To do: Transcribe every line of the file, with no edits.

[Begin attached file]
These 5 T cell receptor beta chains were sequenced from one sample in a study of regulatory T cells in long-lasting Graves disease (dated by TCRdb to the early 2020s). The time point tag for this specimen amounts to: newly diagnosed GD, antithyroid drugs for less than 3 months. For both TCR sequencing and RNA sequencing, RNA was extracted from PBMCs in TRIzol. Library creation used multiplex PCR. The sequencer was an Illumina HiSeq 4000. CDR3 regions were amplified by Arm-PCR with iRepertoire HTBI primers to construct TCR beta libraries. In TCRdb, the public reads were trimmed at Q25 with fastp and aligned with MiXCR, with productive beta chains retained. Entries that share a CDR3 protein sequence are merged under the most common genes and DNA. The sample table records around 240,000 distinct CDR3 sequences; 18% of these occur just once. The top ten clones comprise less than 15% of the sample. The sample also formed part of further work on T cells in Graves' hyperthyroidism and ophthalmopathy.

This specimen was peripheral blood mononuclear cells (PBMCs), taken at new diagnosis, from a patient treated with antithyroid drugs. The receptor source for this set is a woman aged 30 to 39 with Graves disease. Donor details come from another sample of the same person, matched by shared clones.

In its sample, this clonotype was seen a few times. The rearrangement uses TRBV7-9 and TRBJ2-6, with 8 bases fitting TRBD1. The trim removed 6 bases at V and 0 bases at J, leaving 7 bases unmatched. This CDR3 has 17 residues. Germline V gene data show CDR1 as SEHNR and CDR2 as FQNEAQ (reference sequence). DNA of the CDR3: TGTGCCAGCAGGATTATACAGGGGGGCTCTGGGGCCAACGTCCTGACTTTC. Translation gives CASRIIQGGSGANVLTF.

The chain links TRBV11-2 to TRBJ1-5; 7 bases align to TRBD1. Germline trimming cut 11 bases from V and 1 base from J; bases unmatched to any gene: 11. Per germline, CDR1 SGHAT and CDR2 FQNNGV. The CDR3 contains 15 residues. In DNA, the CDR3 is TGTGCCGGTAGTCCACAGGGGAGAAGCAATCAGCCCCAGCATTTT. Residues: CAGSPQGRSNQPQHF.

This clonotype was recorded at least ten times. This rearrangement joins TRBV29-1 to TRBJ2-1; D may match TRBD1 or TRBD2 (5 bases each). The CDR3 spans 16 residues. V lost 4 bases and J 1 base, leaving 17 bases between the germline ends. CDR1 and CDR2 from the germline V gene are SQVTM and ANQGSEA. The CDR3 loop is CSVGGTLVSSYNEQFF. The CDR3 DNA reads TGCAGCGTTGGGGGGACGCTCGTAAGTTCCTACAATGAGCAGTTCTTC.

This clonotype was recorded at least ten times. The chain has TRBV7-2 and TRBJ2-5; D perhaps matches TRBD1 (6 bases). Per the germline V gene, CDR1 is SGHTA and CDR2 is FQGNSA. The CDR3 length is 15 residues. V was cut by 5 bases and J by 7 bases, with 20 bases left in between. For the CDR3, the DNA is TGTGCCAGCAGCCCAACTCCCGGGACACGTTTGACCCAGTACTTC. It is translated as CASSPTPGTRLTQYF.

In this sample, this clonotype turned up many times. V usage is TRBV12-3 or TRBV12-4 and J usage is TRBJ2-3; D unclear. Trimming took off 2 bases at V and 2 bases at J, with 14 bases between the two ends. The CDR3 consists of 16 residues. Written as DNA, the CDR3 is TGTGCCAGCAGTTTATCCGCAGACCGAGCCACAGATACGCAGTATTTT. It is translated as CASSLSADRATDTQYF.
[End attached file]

These 5 T cell receptor beta chains were sequenced from one sample in a study of regulatory T cells in long-lasting Graves disease (dated by TCRdb to the early 2020s). The time point tag for this specimen amounts to: newly diagnosed GD, antithyroid drugs for less than 3 months. For both TCR sequencing and RNA sequencing, RNA was extracted from PBMCs in TRIzol. Library creation used multiplex PCR. The sequencer was an Illumina HiSeq 4000. CDR3 regions were amplified by Arm-PCR with iRepertoire HTBI primers to construct TCR beta libraries. In TCRdb, the public reads were trimmed at Q25 with fastp and aligned with MiXCR, with productive beta chains retained. Entries that share a CDR3 protein sequence are merged under the most common genes and DNA. The sample table records around 240,000 distinct CDR3 sequences; 18% of these occur just once. The top ten clones comprise less than 15% of the sample. The sample also formed part of further work on T cells in Graves' hyperthyroidism and ophthalmopathy.

This specimen was peripheral blood mononuclear cells (PBMCs), taken at new diagnosis, from a patient treated with antithyroid drugs. The receptor source for this set is a woman aged 30 to 39 with Graves disease. Donor details come from another sample of the same person, matched by shared clones.

In its sample, this clonotype was seen a few times. The rearrangement uses TRBV7-9 and TRBJ2-6, with 8 bases fitting TRBD1. The trim removed 6 bases at V and 0 bases at J, leaving 7 bases unmatched. This CDR3 has 17 residues. Germline V gene data show CDR1 as SEHNR and CDR2 as FQNEAQ (reference sequence). DNA of the CDR3: TGTGCCAGCAGGATTATACAGGGGGGCTCTGGGGCCAACGTCCTGACTTTC. Translation gives CASRIIQGGSGANVLTF.

The chain links TRBV11-2 to TRBJ1-5; 7 bases align to TRBD1. Germline trimming cut 11 bases from V and 1 base from J; bases unmatched to any gene: 11. Per germline, CDR1 SGHAT and CDR2 FQNNGV. The CDR3 contains 15 residues. In DNA, the CDR3 is TGTGCCGGTAGTCCACAGGGGAGAAGCAATCAGCCCCAGCATTTT. Residues: CAGSPQGRSNQPQHF.

This clonotype was recorded at least ten times. This rearrangement joins TRBV29-1 to TRBJ2-1; D may match TRBD1 or TRBD2 (5 bases each). The CDR3 spans 16 residues. V lost 4 bases and J 1 base, leaving 17 bases between the germline ends. CDR1 and CDR2 from the germline V gene are SQVTM and ANQGSEA. The CDR3 loop is CSVGGTLVSSYNEQFF. The CDR3 DNA reads TGCAGCGTTGGGGGGACGCTCGTAAGTTCCTACAATGAGCAGTTCTTC.

This clonotype was recorded at least ten times. The chain has TRBV7-2 and TRBJ2-5; D perhaps matches TRBD1 (6 bases). Per the germline V gene, CDR1 is SGHTA and CDR2 is FQGNSA. The CDR3 length is 15 residues. V was cut by 5 bases and J by 7 bases, with 20 bases left in between. For the CDR3, the DNA is TGTGCCAGCAGCCCAACTCCCGGGACACGTTTGACCCAGTACTTC. It is translated as CASSPTPGTRLTQYF.

In this sample, this clonotype turned up many times. V usage is TRBV12-3 or TRBV12-4 and J usage is TRBJ2-3; D unclear. Trimming took off 2 bases at V and 2 bases at J, with 14 bases between the two ends. The CDR3 consists of 16 residues. Written as DNA, the CDR3 is TGTGCCAGCAGTTTATCCGCAGACCGAGCCACAGATACGCAGTATTTT. It is translated as CASSLSADRATDTQYF.